Since the beginning of the HIV epidemic, male-to-male sex has been the predominant mode of exposure to HIV reported in Minnesota, although the number and proportion of new HIV infections attributed to men who have sex with men (MSM) has declined since 1991. In 1991, 70% (318/455) of new HIV infections were attributed to MSM (or MSM who also inject drugs); in 2008, this group accounted for 52% of new infections (171/326). However, current attitudes, beliefs, and unsafe sexual practices documented in surveys among MSM nationwide, and a current epidemic of syphilis among MSM documented in Minnesota and elsewhere, warrant concern. Similar to syphilis increases in other U.S. cities and abroad, 40% of the recent syphilis cases in Minnesota among MSM were co-infected with HIV, some for many years. “Burn out” from adopting safer sexual practices and exaggerated confidence in the efficacy of HIV treatments may be contributors to resurging risky sexual behavior among MSM. CDC recommends annual screening for sexually transmitted diseases (including HIV and syphilis) for sexually active MSM and more frequent screening for MSM who report sex with anonymous partners or in conjunction with drug use.

The number and percentage of HIV infections in Minnesota that are attributed to injection drug use has declined over the past decade for men and women, falling from 12% (54/455) of cases in 1991 to 4% (13/326) in 2008. Heterosexual contact with a partner who has or is at increased risk of HIV infection is the predominant mode of exposure to HIV for women. Eighty-nine percent of 179 new HIV diagnoses among women between 2006 and 2008 can be attributed to heterosexual exposure after re-distributing those with unspecified risk.

Historically, race/ethnicity data for HIV/ AIDS in Minnesota have grouped U.S.-born blacks and African-born persons together as “black.” In 2001, MDH began analyzing these groups separately, and a marked trend of increasing numbers of new HIV infections among African-born persons was observed. In 2008, there were 37 new HIV infections reported among Africans. While African-born persons comprise less than 1% of the state’s population, they accounted for 11% of all HIV infections diagnosed in Minnesota in 2008. Until recently, culturally specific HIV prevention messages have not been directed to African communities in Minnesota. Taboos and other cultural barriers make it challenging to deliver such messages and to connect HIV-infected individuals with prevention and treatment services. However, in 2005, several African agencies were awarded HIV prevention funds to initiate and in some cases continue prevention programs in these communities. Additionally, collaborations between MDH, the Minnesota Department of Human Services, and community-based organizations serving African-born persons in Minnesota are continuing to address these complex issues.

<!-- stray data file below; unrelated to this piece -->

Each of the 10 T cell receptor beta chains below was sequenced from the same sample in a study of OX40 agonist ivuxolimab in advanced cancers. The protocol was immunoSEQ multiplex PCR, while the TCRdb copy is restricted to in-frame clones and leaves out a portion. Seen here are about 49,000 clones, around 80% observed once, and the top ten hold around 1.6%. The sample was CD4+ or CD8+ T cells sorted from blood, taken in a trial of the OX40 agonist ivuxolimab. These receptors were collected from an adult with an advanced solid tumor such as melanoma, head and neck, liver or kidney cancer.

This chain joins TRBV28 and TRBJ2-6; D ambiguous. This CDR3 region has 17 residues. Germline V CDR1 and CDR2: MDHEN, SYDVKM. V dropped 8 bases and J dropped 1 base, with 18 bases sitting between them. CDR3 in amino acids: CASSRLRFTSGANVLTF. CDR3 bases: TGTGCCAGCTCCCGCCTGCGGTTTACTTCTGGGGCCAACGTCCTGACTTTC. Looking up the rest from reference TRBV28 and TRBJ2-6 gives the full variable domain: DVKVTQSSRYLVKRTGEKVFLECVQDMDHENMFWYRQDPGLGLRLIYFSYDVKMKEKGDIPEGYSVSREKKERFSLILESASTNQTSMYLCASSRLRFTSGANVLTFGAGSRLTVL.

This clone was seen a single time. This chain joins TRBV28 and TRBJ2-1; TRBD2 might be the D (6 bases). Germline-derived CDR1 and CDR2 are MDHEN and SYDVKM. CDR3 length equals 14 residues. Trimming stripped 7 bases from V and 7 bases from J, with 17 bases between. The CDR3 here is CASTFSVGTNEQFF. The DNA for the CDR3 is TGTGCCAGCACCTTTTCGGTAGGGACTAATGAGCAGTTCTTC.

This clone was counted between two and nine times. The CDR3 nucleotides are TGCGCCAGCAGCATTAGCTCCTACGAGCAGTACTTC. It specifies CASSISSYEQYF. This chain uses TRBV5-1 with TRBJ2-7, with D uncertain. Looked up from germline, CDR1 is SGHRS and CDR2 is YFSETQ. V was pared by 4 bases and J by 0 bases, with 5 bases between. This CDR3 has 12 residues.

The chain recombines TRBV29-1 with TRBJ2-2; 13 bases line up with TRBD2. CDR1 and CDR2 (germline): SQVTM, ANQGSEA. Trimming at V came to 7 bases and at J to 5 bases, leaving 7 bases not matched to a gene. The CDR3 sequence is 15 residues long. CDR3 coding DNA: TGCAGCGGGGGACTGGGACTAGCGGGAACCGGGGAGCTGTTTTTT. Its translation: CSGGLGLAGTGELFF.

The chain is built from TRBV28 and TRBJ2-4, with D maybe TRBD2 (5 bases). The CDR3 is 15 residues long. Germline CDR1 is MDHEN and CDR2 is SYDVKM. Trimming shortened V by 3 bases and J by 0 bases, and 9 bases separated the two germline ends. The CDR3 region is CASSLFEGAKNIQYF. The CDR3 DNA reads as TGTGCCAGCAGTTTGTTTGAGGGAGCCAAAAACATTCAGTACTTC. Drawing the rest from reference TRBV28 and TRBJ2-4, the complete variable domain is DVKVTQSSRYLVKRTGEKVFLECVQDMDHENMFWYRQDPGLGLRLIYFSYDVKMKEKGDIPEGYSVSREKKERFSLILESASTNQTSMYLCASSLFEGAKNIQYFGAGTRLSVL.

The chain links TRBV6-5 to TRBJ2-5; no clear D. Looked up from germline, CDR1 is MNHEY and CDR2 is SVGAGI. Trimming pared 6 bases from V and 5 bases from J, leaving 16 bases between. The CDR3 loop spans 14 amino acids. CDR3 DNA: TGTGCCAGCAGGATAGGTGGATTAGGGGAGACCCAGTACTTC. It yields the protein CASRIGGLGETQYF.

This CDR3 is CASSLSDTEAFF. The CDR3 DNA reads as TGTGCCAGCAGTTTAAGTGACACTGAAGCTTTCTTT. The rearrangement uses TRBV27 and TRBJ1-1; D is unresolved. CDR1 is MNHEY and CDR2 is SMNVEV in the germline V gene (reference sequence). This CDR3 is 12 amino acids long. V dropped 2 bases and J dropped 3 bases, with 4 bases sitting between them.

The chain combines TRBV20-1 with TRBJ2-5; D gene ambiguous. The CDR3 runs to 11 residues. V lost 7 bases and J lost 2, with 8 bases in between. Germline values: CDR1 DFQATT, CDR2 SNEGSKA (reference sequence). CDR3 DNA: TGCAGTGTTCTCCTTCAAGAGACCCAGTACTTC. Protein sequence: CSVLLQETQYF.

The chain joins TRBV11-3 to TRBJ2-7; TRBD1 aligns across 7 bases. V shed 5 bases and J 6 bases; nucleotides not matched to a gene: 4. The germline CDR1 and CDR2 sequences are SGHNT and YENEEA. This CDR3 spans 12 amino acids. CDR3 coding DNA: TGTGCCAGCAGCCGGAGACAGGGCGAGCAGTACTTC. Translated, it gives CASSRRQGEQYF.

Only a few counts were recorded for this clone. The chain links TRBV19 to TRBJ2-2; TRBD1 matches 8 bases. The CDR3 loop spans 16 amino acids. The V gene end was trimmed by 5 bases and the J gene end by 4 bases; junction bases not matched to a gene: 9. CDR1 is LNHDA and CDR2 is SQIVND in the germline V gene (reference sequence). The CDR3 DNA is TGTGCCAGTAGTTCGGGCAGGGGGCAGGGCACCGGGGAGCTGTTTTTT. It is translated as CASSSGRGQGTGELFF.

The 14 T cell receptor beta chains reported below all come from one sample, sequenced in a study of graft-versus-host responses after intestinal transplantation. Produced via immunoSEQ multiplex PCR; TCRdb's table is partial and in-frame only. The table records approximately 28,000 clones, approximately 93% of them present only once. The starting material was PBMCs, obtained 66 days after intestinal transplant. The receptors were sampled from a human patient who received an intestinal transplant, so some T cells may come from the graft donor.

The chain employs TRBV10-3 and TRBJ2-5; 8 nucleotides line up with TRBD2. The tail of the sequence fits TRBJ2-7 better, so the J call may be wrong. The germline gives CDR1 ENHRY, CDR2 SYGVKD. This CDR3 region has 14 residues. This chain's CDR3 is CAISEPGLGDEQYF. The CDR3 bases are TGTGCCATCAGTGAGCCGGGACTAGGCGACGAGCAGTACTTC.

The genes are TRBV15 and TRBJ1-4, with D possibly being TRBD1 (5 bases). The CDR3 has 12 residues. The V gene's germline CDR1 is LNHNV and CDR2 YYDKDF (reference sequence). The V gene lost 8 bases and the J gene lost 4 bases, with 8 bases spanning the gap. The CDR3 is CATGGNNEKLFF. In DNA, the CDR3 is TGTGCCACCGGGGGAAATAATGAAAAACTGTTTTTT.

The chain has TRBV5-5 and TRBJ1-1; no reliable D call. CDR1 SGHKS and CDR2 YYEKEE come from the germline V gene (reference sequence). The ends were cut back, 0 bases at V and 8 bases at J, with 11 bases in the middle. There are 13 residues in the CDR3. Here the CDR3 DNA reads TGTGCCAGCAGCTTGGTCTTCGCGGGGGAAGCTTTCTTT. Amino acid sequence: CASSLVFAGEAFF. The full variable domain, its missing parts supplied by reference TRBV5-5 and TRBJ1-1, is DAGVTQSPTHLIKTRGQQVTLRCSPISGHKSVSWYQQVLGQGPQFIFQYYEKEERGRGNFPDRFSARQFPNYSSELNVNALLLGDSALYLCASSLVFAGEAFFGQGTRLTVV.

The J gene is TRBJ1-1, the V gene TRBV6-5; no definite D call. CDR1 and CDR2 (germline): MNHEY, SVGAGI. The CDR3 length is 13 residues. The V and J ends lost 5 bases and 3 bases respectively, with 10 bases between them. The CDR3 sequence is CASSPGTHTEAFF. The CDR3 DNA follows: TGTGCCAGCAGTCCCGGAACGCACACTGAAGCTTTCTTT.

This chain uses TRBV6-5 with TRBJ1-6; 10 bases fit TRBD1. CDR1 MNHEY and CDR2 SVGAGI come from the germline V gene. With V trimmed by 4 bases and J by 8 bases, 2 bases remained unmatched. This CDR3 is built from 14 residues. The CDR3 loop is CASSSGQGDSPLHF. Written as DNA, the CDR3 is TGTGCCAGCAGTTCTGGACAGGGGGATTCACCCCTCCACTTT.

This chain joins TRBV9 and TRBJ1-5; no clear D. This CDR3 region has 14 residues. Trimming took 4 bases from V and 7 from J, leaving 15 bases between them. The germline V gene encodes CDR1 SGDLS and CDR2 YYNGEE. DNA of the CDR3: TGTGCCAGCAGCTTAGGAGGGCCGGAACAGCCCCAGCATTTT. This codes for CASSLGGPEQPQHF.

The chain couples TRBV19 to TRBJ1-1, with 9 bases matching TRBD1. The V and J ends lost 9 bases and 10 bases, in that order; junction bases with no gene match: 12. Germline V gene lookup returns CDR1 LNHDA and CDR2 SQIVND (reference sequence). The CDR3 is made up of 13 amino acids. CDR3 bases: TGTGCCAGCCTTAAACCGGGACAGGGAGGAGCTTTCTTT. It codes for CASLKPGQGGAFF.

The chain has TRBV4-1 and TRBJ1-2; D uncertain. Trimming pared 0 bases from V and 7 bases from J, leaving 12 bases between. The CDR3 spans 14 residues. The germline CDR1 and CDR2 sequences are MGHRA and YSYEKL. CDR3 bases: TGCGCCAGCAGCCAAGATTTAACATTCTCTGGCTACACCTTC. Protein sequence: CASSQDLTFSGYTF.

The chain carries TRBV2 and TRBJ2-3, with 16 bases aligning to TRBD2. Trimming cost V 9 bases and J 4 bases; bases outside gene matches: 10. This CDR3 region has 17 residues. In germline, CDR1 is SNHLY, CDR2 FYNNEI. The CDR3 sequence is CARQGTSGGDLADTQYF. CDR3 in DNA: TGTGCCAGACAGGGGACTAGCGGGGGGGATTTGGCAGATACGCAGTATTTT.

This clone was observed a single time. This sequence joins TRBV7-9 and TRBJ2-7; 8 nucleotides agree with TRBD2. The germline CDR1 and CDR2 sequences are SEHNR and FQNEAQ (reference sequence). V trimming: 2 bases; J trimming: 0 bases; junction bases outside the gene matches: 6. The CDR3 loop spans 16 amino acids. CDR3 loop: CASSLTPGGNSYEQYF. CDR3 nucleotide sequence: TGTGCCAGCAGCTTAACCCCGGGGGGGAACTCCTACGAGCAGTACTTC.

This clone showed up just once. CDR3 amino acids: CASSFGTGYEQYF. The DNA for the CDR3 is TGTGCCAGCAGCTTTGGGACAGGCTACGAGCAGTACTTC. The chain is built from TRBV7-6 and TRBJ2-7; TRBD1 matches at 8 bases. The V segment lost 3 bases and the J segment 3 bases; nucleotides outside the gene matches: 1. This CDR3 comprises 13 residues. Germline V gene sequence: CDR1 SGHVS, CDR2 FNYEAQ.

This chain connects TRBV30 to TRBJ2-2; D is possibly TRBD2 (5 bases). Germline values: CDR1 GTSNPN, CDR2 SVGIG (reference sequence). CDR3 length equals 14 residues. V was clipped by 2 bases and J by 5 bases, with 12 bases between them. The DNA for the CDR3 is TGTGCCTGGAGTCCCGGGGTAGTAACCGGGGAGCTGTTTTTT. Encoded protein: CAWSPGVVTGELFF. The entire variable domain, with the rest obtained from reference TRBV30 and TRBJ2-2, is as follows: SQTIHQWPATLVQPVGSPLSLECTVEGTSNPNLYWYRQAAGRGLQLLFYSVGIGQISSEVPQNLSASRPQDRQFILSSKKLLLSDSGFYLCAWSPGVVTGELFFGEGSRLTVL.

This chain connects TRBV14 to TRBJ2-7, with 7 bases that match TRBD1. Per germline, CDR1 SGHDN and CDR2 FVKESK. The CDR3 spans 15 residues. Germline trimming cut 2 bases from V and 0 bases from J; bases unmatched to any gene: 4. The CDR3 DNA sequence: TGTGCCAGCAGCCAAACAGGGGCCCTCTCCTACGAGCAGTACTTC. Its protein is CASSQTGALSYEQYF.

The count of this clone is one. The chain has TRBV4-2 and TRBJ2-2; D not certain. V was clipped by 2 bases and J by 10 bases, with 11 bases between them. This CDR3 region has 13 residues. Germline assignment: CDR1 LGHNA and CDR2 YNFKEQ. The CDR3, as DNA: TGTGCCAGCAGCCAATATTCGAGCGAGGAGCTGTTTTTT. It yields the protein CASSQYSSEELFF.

One of the few success stories in the history of HIV infection is the use of medication to successfully reduce HIV perinatal transmission. Since the release of the U.S. Public Health Service guidelines in 1994, HIV perinatal transmission in the United States decreased 81% between 1995 and 1999. The trend in Minnesota has been similar but on a much smaller scale. While the number of births to HIV-infected women increased seven-fold between 1990 and 2008, the rate of perinatal transmission decreased six-fold, from 18% in 1990 to 1995 to 3% in 1996–2006. The overall rate of transmission for 2006 to 2008 was 1.2%; however, it was twice that among foreign-born mothers indicating the need for additional education and prevention.

Another population of concern for HIV infection is adolescents and young adults (15 to 24 years of age). The number of new HIV infections among males in this age group has remained higher than new infections among females since 1999. In 2001, the number of HIV infections among young males decreased to 18 cases from 31 cases in 2000. However, there has been a steady increase in new cases among males in this age group since 2001, with 42 cases reported in 2008. The number of new HIV infections among females decreased to 13 cases in 2007 from 21 cases in 2006. However, the number of cases among female young adults and adolescents increased again in 2008 to 17 cases. From 2006 to 2008, the majority (49%) of new infections among male adolescents and young adults were white (57/117), while among females, the majority (41%) of new cases was among African Americans (21/51). In the same time period, 91% (107/117) of new cases among males were attributed to male-to-male sex. Among females, 94% (48/51) of new cases were attributed to heterosexual sex.

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Updated Friday, November 19, 2010 at 03:16PM